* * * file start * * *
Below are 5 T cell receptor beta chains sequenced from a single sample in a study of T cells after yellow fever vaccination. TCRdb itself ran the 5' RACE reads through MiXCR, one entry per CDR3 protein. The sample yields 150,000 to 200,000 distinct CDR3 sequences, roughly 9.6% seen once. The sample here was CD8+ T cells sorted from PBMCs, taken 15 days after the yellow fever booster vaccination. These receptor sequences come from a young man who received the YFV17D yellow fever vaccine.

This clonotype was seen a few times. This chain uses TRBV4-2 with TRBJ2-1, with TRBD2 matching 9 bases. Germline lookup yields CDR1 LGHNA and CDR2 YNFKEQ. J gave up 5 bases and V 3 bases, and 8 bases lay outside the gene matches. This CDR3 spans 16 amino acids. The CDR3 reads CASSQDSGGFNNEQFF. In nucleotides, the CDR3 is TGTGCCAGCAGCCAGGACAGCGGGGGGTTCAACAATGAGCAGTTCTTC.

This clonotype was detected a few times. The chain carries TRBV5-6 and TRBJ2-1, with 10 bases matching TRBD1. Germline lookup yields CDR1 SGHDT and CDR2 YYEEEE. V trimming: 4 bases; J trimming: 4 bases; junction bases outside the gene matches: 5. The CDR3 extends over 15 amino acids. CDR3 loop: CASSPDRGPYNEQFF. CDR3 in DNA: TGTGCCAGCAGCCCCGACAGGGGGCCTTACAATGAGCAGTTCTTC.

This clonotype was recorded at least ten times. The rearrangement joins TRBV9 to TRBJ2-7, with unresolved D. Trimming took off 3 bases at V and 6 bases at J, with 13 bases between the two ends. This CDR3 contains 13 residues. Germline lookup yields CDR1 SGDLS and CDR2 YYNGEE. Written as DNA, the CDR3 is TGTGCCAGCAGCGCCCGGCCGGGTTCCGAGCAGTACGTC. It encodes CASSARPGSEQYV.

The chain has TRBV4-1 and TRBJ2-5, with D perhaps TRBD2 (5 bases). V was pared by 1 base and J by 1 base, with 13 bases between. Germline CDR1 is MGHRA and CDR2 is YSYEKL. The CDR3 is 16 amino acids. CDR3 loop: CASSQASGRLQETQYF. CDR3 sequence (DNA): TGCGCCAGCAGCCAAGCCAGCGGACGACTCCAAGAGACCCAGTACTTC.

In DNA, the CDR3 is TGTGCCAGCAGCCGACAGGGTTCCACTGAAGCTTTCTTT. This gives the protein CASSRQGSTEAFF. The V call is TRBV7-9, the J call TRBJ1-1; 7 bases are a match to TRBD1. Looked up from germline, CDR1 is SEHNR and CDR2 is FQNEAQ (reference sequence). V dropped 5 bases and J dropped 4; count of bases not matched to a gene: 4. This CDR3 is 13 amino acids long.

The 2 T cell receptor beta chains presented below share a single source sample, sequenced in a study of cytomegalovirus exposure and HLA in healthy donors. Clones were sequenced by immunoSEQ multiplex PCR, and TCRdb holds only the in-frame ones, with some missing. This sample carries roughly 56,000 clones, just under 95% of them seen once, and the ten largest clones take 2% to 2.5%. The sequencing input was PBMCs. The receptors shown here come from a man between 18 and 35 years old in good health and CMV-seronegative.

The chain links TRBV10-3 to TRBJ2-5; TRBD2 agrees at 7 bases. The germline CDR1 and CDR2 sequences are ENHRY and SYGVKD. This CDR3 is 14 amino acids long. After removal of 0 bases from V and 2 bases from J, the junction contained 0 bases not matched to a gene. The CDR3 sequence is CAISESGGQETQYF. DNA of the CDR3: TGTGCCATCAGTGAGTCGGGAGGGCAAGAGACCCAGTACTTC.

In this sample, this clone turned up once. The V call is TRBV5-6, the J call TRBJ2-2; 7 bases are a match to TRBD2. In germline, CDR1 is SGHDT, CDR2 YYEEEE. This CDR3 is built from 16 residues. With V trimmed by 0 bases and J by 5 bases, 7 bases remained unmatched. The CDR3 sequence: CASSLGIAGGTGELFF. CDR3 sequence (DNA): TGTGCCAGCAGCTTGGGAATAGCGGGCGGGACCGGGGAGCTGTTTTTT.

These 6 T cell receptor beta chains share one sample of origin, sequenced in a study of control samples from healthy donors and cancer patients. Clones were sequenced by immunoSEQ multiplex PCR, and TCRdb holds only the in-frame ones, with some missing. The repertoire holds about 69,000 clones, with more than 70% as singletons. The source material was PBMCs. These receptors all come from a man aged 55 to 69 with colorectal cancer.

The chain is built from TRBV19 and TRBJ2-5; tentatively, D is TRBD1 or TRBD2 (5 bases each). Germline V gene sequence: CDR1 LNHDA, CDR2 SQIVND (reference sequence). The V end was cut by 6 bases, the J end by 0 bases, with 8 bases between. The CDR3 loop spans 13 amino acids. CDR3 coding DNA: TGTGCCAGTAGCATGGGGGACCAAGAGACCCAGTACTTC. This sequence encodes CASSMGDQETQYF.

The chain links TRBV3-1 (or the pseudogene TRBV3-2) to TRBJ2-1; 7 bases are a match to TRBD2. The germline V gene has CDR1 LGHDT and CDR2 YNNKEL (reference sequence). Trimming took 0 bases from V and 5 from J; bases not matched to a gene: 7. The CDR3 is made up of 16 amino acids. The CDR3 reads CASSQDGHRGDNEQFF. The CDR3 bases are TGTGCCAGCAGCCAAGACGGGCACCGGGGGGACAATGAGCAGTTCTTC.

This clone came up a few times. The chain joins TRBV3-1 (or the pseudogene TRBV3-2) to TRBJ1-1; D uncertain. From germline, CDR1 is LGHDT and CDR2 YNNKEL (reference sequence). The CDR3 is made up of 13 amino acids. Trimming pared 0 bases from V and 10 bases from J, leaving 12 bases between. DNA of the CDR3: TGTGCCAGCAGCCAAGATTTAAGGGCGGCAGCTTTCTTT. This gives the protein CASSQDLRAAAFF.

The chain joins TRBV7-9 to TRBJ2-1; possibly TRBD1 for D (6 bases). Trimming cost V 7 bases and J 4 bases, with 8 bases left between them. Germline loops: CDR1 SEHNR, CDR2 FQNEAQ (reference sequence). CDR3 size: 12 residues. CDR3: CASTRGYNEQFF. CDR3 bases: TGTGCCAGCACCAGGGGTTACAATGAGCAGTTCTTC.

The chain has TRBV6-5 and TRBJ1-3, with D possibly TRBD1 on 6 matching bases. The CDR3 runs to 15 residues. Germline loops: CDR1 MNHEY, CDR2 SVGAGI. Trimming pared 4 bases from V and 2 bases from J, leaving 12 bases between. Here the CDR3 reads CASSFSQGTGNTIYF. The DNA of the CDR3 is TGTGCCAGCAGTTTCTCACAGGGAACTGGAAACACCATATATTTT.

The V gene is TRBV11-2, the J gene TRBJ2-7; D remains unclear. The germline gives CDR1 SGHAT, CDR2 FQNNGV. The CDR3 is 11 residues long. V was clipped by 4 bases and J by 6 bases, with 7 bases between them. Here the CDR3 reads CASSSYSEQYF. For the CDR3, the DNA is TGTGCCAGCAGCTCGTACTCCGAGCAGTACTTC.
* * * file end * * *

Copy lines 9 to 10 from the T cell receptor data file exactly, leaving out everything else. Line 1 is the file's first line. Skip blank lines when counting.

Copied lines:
In this sample, this clone turned up once. The V call is TRBV5-6, the J call TRBJ2-2; 7 bases are a match to TRBD2. In germline, CDR1 is SGHDT, CDR2 YYEEEE. This CDR3 is built from 16 residues. With V trimmed by 0 bases and J by 5 bases, 7 bases remained unmatched. The CDR3 sequence: CASSLGIAGGTGELFF. CDR3 sequence (DNA): TGTGCCAGCAGCTTGGGAATAGCGGGCGGGACCGGGGAGCTGTTTTTT.

These 6 T cell receptor beta chains share one sample of origin, sequenced in a study of control samples from healthy donors and cancer patients. Clones were sequenced by immunoSEQ multiplex PCR, and TCRdb holds only the in-frame ones, with some missing. The repertoire holds about 69,000 clones, with more than 70% as singletons. The source material was PBMCs. These receptors all come from a man aged 55 to 69 with colorectal cancer.